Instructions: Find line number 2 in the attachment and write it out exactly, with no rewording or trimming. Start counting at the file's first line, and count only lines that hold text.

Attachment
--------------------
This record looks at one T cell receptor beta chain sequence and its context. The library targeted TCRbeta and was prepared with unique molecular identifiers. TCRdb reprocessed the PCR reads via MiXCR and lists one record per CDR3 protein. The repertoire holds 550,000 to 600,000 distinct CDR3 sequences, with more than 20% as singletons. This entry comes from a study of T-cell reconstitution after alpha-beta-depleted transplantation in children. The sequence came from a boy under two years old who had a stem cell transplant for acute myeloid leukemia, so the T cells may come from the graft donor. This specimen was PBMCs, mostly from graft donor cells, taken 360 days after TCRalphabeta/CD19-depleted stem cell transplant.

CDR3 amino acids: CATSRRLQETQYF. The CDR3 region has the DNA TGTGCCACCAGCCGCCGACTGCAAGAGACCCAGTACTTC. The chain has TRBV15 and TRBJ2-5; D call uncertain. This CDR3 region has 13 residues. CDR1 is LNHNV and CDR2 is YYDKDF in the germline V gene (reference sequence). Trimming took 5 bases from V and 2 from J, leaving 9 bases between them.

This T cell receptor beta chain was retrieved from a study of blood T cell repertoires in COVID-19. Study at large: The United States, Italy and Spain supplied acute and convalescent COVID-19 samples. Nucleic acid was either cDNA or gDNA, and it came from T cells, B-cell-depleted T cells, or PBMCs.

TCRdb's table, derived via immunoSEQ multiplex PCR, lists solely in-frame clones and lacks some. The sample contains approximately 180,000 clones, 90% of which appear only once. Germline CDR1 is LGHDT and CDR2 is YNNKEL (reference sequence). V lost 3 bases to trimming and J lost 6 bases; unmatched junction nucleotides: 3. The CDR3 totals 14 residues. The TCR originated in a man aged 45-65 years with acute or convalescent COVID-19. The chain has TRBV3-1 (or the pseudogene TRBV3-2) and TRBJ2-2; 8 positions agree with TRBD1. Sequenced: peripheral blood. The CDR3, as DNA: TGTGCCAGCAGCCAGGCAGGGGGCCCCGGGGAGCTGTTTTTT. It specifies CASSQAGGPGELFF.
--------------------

CDR3 amino acids: CATSRRLQETQYF. The CDR3 region has the DNA TGTGCCACCAGCCGCCGACTGCAAGAGACCCAGTACTTC. The chain has TRBV15 and TRBJ2-5; D call uncertain. This CDR3 region has 13 residues. CDR1 is LNHNV and CDR2 is YYDKDF in the germline V gene (reference sequence). Trimming took 5 bases from V and 2 from J, leaving 9 bases between them.